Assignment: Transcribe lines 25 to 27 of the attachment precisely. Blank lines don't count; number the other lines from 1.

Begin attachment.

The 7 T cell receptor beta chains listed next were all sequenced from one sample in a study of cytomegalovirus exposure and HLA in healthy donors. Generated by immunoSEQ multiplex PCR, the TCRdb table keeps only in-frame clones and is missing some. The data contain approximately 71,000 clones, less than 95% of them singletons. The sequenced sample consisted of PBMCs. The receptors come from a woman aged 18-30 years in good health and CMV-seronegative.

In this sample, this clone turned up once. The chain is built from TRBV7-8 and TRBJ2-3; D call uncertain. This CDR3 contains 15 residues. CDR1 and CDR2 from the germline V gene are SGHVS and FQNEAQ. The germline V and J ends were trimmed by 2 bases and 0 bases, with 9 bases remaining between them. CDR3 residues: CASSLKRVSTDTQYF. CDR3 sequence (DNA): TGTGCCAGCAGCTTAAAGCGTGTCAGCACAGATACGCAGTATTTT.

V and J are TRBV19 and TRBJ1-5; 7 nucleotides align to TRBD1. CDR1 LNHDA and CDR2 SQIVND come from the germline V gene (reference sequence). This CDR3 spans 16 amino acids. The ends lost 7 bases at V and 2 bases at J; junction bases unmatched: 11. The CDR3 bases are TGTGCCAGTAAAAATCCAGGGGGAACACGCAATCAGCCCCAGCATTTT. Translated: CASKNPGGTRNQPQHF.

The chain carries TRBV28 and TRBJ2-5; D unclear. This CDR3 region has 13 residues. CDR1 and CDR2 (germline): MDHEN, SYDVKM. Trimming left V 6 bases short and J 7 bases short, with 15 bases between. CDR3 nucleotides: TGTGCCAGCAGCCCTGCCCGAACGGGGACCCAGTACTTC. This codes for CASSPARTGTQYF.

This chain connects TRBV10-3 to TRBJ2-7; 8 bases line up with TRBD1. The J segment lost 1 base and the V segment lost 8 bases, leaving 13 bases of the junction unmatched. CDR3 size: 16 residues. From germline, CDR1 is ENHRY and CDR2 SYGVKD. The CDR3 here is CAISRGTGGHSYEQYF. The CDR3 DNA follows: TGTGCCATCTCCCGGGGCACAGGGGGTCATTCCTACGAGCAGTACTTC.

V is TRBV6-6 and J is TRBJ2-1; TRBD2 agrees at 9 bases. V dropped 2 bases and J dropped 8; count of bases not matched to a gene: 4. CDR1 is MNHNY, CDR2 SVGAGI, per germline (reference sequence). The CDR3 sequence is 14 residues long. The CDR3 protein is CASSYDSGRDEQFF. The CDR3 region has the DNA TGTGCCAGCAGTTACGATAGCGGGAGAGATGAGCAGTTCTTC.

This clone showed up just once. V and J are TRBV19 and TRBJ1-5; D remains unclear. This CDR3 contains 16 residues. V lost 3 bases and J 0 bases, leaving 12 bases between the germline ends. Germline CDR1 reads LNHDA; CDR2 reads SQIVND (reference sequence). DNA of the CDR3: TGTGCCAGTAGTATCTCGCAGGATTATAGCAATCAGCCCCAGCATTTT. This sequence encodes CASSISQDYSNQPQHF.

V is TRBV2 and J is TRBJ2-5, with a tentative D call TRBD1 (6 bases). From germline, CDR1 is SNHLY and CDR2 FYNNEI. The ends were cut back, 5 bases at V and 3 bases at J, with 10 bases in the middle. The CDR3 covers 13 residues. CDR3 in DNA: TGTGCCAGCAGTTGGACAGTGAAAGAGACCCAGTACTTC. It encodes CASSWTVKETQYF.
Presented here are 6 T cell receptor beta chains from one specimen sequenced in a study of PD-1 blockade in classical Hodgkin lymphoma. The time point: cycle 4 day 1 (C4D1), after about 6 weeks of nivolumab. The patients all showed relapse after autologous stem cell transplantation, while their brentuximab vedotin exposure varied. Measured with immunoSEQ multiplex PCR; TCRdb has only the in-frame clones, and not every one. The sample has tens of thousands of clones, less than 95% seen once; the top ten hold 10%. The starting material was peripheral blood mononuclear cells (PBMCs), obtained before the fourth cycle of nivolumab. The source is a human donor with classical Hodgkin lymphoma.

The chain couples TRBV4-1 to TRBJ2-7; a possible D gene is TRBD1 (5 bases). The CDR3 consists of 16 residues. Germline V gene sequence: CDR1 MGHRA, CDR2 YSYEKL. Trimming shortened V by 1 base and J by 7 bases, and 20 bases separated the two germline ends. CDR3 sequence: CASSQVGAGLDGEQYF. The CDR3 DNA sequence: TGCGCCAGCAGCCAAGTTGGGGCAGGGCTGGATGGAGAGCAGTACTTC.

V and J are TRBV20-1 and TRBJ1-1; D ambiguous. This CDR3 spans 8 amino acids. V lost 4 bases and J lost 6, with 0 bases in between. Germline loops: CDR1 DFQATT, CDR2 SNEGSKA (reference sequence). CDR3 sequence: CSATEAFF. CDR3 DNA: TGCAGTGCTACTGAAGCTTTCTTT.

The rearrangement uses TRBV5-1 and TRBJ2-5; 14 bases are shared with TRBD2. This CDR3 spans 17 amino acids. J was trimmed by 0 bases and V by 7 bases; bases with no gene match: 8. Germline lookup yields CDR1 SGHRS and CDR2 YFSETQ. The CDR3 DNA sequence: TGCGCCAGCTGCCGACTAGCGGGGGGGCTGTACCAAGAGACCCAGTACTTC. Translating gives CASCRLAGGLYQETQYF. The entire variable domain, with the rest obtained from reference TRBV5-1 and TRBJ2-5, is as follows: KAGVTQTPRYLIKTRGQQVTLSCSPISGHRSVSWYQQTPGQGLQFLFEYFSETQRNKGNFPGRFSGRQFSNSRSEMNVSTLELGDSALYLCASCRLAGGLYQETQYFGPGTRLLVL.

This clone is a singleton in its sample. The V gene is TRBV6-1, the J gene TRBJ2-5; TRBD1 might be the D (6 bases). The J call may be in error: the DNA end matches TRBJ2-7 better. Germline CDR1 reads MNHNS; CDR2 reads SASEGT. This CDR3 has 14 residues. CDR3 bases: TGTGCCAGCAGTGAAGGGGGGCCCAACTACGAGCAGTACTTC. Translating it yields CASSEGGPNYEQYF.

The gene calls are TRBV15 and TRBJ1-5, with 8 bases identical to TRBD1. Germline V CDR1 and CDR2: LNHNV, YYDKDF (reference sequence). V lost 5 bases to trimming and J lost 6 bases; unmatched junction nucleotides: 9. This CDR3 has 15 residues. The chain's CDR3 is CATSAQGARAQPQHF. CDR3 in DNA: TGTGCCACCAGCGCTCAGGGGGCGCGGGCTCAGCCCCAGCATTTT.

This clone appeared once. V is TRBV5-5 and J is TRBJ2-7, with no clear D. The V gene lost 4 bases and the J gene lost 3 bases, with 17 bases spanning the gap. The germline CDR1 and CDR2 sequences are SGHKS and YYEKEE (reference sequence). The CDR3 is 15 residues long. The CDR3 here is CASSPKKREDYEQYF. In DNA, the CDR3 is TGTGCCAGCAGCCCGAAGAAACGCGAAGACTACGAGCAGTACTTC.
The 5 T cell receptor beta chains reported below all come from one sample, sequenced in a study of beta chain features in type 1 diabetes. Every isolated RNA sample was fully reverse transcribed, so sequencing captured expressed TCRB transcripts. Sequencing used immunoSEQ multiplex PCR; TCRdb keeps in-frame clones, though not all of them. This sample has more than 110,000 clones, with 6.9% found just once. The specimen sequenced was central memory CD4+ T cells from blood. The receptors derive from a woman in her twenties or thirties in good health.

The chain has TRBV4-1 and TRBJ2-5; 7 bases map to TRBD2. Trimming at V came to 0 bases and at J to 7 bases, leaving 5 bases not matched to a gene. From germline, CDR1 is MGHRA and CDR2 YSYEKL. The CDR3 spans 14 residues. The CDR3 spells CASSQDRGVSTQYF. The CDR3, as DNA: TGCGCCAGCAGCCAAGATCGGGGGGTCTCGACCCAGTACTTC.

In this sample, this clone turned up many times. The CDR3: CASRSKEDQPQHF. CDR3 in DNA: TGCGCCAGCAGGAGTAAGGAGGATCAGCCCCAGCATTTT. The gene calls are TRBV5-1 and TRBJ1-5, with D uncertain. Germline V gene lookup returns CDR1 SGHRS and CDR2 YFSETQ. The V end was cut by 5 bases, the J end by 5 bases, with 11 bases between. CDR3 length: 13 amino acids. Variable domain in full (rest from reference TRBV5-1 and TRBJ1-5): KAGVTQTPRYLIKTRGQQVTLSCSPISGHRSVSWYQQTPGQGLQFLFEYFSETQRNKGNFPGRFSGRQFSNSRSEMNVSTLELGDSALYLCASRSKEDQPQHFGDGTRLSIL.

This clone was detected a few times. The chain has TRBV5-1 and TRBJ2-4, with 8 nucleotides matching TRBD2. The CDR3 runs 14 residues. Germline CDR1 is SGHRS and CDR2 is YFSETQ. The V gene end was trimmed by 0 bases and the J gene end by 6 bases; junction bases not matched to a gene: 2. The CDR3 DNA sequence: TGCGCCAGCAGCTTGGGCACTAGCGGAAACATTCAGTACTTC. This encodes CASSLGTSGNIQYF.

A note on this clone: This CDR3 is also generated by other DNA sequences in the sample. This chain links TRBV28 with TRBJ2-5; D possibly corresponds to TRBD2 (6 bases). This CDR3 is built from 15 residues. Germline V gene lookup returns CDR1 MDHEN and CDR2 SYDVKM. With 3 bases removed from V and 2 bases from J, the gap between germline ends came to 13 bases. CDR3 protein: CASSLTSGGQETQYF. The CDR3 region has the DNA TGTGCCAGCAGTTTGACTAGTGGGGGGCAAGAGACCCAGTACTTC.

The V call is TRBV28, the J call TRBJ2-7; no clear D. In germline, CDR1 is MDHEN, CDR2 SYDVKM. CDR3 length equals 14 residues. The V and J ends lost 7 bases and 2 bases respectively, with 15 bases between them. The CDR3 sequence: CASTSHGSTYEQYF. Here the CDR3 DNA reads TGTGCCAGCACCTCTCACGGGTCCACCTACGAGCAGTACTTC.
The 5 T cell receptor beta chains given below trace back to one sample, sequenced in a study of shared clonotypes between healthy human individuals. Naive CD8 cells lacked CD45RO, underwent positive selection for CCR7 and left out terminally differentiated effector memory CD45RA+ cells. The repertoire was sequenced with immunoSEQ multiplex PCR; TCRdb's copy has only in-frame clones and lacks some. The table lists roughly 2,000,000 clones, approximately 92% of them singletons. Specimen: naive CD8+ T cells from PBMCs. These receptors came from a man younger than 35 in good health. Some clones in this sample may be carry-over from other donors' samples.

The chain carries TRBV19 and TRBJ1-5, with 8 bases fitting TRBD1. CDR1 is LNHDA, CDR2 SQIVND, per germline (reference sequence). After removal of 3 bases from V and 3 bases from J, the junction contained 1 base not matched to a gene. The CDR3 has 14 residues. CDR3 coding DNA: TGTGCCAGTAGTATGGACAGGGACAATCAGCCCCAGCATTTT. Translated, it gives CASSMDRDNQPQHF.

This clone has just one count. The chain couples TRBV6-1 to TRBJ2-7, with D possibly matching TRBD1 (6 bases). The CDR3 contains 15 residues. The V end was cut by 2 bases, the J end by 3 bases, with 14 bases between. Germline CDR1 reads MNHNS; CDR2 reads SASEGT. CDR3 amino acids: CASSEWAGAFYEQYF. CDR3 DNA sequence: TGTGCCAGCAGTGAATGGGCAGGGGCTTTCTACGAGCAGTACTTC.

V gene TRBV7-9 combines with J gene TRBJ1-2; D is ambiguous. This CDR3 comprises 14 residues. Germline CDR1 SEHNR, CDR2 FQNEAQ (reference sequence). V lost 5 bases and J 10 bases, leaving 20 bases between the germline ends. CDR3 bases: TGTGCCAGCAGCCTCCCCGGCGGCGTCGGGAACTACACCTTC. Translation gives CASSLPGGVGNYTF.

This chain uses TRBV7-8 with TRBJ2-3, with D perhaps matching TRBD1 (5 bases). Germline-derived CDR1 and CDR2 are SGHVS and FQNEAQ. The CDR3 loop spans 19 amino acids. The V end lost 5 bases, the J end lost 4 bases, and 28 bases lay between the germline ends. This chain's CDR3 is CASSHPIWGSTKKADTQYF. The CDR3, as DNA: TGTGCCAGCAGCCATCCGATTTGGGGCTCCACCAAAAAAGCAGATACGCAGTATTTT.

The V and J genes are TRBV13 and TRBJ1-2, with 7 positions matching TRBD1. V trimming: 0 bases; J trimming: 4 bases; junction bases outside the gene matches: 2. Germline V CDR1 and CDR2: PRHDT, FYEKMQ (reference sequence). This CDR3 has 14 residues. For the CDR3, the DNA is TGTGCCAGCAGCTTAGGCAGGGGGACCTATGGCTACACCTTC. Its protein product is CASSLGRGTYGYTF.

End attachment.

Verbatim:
V gene TRBV7-9 combines with J gene TRBJ1-2; D is ambiguous. This CDR3 comprises 14 residues. Germline CDR1 SEHNR, CDR2 FQNEAQ (reference sequence). V lost 5 bases and J 10 bases, leaving 20 bases between the germline ends. CDR3 bases: TGTGCCAGCAGCCTCCCCGGCGGCGTCGGGAACTACACCTTC. Translation gives CASSLPGGVGNYTF.

This chain uses TRBV7-8 with TRBJ2-3, with D perhaps matching TRBD1 (5 bases). Germline-derived CDR1 and CDR2 are SGHVS and FQNEAQ. The CDR3 loop spans 19 amino acids. The V end lost 5 bases, the J end lost 4 bases, and 28 bases lay between the germline ends. This chain's CDR3 is CASSHPIWGSTKKADTQYF. The CDR3, as DNA: TGTGCCAGCAGCCATCCGATTTGGGGCTCCACCAAAAAAGCAGATACGCAGTATTTT.

The V and J genes are TRBV13 and TRBJ1-2, with 7 positions matching TRBD1. V trimming: 0 bases; J trimming: 4 bases; junction bases outside the gene matches: 2. Germline V CDR1 and CDR2: PRHDT, FYEKMQ (reference sequence). This CDR3 has 14 residues. For the CDR3, the DNA is TGTGCCAGCAGCTTAGGCAGGGGGACCTATGGCTACACCTTC. Its protein product is CASSLGRGTYGYTF.